There have been a lot of novels written lately with a knitting theme (a.k.a. KnitLit), testimony to the popularity of knitting in current society – a good thing in my opinion. The reviews on them have been mixed, some are good, others are basically little more than Harlequin-type romances with a few knitting scenes thrown in. I was a little skeptical about Nicole R. Dickson's Casting Off but it proved to be quite charming.
It is essentially a romance, too, and there are no surprises to be had but there are some very good characters, the setting on an island off the coast of Ireland is delightfully described, and the story at least involves some actual knitting (and spinning). To be honest the only character I had a hard time warming up to was Rebecca, the main character. Rebecca is a young single mother of a precocious six year old who is working on a PhD in archeology and comes to Ireland to study traditional “ganseys”, Irish knit sweaters. She is haunted by a past relationship with the despicable Dennis, the father of her daughter Rowan. Once on the island she is overwhelmed by the friendliness of its citizens all of who know her well from the stories told by Sharon, a young woman from the village who was Rebecca's roommate in college. Thus begins her education of spinning, knitting, gansey lore and, of course, a predictable but still sweet romance with the entirely too perfect Fionn.
Each chapter begins with a description of a gansey pattern taken from a fictional book we later learn was written by Rebecca's daughter Rowan. As someone who has been knitting Aran and Guernsey patterns for over 40 years I have to say I never heard of many of them and would have liked to see mention of some different ones as well but that wasn't really important. There were a few things about the writing that annoyed me, particularly the repetitive descriptions, but I loved most of the characters, especially the old fisherman Sean who was a miserable old s.o.b. in his youth and paid dearly for it. Since tradition tells us that originally it was men who did the knitting I was glad the story acknowledged that.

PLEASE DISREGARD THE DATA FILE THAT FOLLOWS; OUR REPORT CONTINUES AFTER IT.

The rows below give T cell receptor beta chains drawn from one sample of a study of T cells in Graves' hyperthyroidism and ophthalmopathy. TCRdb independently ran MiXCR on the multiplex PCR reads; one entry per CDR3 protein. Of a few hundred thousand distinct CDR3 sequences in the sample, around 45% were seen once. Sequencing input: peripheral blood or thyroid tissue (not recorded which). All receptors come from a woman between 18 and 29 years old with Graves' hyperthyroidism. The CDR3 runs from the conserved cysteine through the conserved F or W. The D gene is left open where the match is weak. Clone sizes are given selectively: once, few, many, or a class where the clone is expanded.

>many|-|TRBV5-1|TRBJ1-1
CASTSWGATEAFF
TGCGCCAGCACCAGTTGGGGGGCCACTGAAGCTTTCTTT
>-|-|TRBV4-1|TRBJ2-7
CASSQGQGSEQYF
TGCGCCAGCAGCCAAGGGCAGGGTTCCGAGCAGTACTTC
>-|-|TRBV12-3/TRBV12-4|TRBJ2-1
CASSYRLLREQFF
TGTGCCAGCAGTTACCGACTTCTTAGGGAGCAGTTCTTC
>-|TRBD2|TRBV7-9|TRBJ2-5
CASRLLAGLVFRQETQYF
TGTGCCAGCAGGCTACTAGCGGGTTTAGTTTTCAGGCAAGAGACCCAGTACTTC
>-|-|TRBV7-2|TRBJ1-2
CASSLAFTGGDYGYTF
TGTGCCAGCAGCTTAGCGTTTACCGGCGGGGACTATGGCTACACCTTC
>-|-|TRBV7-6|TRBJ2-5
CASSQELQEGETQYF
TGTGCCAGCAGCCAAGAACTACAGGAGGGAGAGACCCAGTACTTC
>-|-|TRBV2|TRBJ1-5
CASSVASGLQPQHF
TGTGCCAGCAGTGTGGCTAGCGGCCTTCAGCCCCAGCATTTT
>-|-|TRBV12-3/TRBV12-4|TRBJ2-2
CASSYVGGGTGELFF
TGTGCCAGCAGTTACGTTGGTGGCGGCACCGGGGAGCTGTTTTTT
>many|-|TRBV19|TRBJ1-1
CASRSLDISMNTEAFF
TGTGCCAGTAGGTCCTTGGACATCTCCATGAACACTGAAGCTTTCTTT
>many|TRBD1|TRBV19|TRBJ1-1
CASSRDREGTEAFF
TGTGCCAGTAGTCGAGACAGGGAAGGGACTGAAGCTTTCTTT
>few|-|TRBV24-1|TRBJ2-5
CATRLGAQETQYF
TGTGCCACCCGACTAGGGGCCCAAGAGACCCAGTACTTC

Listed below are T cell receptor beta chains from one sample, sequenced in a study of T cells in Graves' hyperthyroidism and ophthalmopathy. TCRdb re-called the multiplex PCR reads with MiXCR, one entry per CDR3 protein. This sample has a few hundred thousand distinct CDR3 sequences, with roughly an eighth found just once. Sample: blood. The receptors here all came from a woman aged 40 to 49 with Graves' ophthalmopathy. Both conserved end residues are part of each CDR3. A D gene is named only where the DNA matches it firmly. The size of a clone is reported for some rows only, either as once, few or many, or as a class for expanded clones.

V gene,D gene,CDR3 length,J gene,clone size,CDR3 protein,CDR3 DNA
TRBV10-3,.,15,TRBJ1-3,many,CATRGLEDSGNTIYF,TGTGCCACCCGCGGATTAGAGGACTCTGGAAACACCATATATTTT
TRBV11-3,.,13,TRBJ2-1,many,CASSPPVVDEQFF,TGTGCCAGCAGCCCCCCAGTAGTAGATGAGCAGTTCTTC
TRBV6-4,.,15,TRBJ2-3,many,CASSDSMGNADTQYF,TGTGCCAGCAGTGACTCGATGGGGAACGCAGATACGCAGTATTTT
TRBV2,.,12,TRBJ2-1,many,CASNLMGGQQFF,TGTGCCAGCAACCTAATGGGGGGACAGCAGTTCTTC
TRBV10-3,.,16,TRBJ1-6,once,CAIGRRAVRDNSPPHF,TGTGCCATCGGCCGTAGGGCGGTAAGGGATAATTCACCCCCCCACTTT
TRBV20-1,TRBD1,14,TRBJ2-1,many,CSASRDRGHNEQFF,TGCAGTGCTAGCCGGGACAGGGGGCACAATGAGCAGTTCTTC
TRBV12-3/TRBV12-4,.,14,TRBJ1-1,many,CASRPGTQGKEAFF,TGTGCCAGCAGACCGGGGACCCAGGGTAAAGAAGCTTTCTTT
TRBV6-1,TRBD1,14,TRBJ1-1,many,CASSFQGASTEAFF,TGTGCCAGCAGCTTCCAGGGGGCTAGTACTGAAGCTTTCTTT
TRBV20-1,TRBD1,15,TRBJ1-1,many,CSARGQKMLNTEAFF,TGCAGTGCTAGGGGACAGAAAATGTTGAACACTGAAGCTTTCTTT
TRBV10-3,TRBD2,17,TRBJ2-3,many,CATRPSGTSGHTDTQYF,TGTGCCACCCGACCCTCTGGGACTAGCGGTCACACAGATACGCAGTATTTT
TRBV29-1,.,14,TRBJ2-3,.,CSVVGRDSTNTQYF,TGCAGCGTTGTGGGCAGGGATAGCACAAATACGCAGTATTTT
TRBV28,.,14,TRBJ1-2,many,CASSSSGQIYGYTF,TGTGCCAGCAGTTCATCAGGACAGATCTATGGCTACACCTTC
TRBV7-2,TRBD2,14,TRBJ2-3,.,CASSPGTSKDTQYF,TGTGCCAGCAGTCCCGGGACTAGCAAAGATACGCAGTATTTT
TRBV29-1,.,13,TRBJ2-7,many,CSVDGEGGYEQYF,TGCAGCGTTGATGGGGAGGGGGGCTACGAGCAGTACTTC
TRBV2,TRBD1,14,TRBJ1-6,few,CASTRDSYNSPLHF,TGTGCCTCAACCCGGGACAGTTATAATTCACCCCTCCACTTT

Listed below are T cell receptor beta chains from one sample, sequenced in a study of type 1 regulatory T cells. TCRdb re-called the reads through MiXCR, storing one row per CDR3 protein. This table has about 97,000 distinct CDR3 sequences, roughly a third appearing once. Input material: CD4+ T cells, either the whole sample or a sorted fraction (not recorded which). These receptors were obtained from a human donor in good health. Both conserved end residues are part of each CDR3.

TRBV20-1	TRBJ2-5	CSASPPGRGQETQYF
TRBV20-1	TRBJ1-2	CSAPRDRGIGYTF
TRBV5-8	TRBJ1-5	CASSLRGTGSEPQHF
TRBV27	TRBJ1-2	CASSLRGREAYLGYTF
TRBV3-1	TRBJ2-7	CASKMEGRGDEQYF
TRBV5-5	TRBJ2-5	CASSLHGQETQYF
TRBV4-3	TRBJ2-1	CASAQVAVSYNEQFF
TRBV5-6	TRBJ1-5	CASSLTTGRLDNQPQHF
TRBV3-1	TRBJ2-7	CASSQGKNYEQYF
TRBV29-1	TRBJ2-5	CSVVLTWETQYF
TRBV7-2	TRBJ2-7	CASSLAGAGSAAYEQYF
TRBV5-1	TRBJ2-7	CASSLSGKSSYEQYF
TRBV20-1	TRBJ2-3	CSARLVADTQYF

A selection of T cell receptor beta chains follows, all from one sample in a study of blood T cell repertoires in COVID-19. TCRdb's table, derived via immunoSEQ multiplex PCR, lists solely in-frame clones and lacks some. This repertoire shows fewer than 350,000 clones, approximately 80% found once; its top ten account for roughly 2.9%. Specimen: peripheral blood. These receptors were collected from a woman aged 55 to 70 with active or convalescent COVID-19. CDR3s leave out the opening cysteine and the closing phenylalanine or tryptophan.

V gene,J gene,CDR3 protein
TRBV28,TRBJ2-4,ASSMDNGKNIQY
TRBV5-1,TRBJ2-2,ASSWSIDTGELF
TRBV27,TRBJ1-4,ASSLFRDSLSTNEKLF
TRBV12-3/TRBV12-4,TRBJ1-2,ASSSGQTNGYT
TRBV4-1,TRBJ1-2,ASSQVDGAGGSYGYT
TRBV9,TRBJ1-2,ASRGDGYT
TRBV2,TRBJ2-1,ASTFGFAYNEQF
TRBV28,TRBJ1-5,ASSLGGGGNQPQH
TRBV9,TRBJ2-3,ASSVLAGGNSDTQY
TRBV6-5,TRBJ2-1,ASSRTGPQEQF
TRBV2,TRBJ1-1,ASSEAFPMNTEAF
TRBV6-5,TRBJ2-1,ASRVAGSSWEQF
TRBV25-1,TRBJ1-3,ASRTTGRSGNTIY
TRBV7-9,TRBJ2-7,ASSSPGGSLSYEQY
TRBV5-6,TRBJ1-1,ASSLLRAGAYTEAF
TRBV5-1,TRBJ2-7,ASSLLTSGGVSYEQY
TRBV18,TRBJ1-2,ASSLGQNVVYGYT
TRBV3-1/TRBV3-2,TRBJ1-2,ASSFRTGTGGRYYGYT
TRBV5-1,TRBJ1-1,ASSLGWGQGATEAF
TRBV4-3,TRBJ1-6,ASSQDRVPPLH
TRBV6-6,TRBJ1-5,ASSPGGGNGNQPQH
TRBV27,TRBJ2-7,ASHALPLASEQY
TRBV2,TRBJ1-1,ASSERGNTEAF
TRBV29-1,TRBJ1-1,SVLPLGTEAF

My problem with Rebecca, like with too many “heroines” in novels today, is that for someone working on a PhD in archeology thus, we can reasonably assume, fairly intelligent, she can certainly be a bullheaded nitwit. Right from the beginning she is very attracted to Fionn (who wouldn't be? he's perfect) but she keeps finding little things to pitch ridiculous hissy-fits about and stomp off in high dudgeon. Then, of course, Fionn does something irresistibly cute and she gets over it. I guess this is how contemporary writers build romantic tension but there were a couple of times when I thought Fionn should have given her a good kick in the pants.
Some of her issues are explained when we find out what happened “that fateful night” (the build up to that got a tad tiresome, too) but other issues are never explained like her attitude toward the local Catholic priest, the sweet, charming Father Michael, and also to the Church. I couldn't help but wonder if this was an issue of the author's own that spilled over into the story – particularly when Father Michael told Rebecca why Fionn had come to him for Confession. Those of us who are Catholics know Father Michael should be excommunicated for doing that – not a thing taken lightly among Catholics.
So, I liked the story, I loved the people and the setting, and it was a thoroughly pleasant read. I wish Rebecca had been less of a twit (she didn't deserve Fionn, he's perfect) and I wish the author had paid a little more attention to detail but, all in all, it was a pleasant story. I'll look forward to Ms. Dickson's next work.
Thanks for reading.